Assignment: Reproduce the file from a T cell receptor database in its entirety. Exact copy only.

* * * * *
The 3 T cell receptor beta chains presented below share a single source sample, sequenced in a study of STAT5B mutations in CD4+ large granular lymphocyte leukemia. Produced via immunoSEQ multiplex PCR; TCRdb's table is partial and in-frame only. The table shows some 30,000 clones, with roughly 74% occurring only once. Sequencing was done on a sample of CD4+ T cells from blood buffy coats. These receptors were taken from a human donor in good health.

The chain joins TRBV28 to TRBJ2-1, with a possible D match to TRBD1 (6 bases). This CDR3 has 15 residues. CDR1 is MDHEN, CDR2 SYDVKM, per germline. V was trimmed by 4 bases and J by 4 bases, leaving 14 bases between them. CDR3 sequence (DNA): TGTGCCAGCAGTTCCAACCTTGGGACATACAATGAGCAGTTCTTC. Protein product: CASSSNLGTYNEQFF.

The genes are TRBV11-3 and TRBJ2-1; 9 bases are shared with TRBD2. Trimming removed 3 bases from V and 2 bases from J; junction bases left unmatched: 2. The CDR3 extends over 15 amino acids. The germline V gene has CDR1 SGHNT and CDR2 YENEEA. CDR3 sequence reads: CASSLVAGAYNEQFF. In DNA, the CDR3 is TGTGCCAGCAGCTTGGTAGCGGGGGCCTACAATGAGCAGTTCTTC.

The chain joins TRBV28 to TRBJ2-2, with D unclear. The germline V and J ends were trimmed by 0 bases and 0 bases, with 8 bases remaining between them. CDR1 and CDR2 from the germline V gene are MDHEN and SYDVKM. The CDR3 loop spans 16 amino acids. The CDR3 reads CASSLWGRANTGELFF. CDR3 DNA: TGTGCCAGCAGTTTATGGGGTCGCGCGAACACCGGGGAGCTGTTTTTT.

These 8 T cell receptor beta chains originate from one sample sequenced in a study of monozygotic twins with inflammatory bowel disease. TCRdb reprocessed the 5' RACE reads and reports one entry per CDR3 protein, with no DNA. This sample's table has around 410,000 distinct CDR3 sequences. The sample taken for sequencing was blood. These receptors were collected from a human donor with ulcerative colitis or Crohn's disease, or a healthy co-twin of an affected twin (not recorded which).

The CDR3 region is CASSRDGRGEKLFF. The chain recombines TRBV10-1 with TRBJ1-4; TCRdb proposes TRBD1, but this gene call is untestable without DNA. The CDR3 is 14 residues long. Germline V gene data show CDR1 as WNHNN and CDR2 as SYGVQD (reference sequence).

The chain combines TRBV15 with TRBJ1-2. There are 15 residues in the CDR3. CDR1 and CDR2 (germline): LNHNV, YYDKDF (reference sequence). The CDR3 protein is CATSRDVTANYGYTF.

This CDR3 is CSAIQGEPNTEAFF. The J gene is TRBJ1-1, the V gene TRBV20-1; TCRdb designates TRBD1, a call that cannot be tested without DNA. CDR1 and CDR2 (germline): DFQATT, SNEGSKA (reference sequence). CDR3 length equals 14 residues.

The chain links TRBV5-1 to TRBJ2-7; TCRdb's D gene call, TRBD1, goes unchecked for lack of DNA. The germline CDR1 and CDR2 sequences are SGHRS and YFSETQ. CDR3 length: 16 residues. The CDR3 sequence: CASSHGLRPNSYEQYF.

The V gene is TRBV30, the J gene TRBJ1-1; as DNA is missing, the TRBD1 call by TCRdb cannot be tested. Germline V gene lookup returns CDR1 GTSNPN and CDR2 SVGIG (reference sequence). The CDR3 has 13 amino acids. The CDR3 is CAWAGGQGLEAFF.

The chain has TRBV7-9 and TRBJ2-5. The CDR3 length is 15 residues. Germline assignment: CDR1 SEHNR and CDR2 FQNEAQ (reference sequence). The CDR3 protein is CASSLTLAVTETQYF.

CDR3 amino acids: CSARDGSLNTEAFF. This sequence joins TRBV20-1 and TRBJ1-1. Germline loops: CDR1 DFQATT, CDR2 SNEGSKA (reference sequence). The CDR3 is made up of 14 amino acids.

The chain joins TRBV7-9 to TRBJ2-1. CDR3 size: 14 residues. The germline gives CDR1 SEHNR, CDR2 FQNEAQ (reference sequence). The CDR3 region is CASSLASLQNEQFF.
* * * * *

The 3 T cell receptor beta chains presented below share a single source sample, sequenced in a study of STAT5B mutations in CD4+ large granular lymphocyte leukemia. Produced via immunoSEQ multiplex PCR; TCRdb's table is partial and in-frame only. The table shows some 30,000 clones, with roughly 74% occurring only once. Sequencing was done on a sample of CD4+ T cells from blood buffy coats. These receptors were taken from a human donor in good health.

The chain joins TRBV28 to TRBJ2-1, with a possible D match to TRBD1 (6 bases). This CDR3 has 15 residues. CDR1 is MDHEN, CDR2 SYDVKM, per germline. V was trimmed by 4 bases and J by 4 bases, leaving 14 bases between them. CDR3 sequence (DNA): TGTGCCAGCAGTTCCAACCTTGGGACATACAATGAGCAGTTCTTC. Protein product: CASSSNLGTYNEQFF.

The genes are TRBV11-3 and TRBJ2-1; 9 bases are shared with TRBD2. Trimming removed 3 bases from V and 2 bases from J; junction bases left unmatched: 2. The CDR3 extends over 15 amino acids. The germline V gene has CDR1 SGHNT and CDR2 YENEEA. CDR3 sequence reads: CASSLVAGAYNEQFF. In DNA, the CDR3 is TGTGCCAGCAGCTTGGTAGCGGGGGCCTACAATGAGCAGTTCTTC.

The chain joins TRBV28 to TRBJ2-2, with D unclear. The germline V and J ends were trimmed by 0 bases and 0 bases, with 8 bases remaining between them. CDR1 and CDR2 from the germline V gene are MDHEN and SYDVKM. The CDR3 loop spans 16 amino acids. The CDR3 reads CASSLWGRANTGELFF. CDR3 DNA: TGTGCCAGCAGTTTATGGGGTCGCGCGAACACCGGGGAGCTGTTTTTT.

These 8 T cell receptor beta chains originate from one sample sequenced in a study of monozygotic twins with inflammatory bowel disease. TCRdb reprocessed the 5' RACE reads and reports one entry per CDR3 protein, with no DNA. This sample's table has around 410,000 distinct CDR3 sequences. The sample taken for sequencing was blood. These receptors were collected from a human donor with ulcerative colitis or Crohn's disease, or a healthy co-twin of an affected twin (not recorded which).

The CDR3 region is CASSRDGRGEKLFF. The chain recombines TRBV10-1 with TRBJ1-4; TCRdb proposes TRBD1, but this gene call is untestable without DNA. The CDR3 is 14 residues long. Germline V gene data show CDR1 as WNHNN and CDR2 as SYGVQD (reference sequence).

The chain combines TRBV15 with TRBJ1-2. There are 15 residues in the CDR3. CDR1 and CDR2 (germline): LNHNV, YYDKDF (reference sequence). The CDR3 protein is CATSRDVTANYGYTF.

This CDR3 is CSAIQGEPNTEAFF. The J gene is TRBJ1-1, the V gene TRBV20-1; TCRdb designates TRBD1, a call that cannot be tested without DNA. CDR1 and CDR2 (germline): DFQATT, SNEGSKA (reference sequence). CDR3 length equals 14 residues.

The chain links TRBV5-1 to TRBJ2-7; TCRdb's D gene call, TRBD1, goes unchecked for lack of DNA. The germline CDR1 and CDR2 sequences are SGHRS and YFSETQ. CDR3 length: 16 residues. The CDR3 sequence: CASSHGLRPNSYEQYF.

The V gene is TRBV30, the J gene TRBJ1-1; as DNA is missing, the TRBD1 call by TCRdb cannot be tested. Germline V gene lookup returns CDR1 GTSNPN and CDR2 SVGIG (reference sequence). The CDR3 has 13 amino acids. The CDR3 is CAWAGGQGLEAFF.

The chain has TRBV7-9 and TRBJ2-5. The CDR3 length is 15 residues. Germline assignment: CDR1 SEHNR and CDR2 FQNEAQ (reference sequence). The CDR3 protein is CASSLTLAVTETQYF.

CDR3 amino acids: CSARDGSLNTEAFF. This sequence joins TRBV20-1 and TRBJ1-1. Germline loops: CDR1 DFQATT, CDR2 SNEGSKA (reference sequence). The CDR3 is made up of 14 amino acids.

The chain joins TRBV7-9 to TRBJ2-1. CDR3 size: 14 residues. The germline gives CDR1 SEHNR, CDR2 FQNEAQ (reference sequence). The CDR3 region is CASSLASLQNEQFF.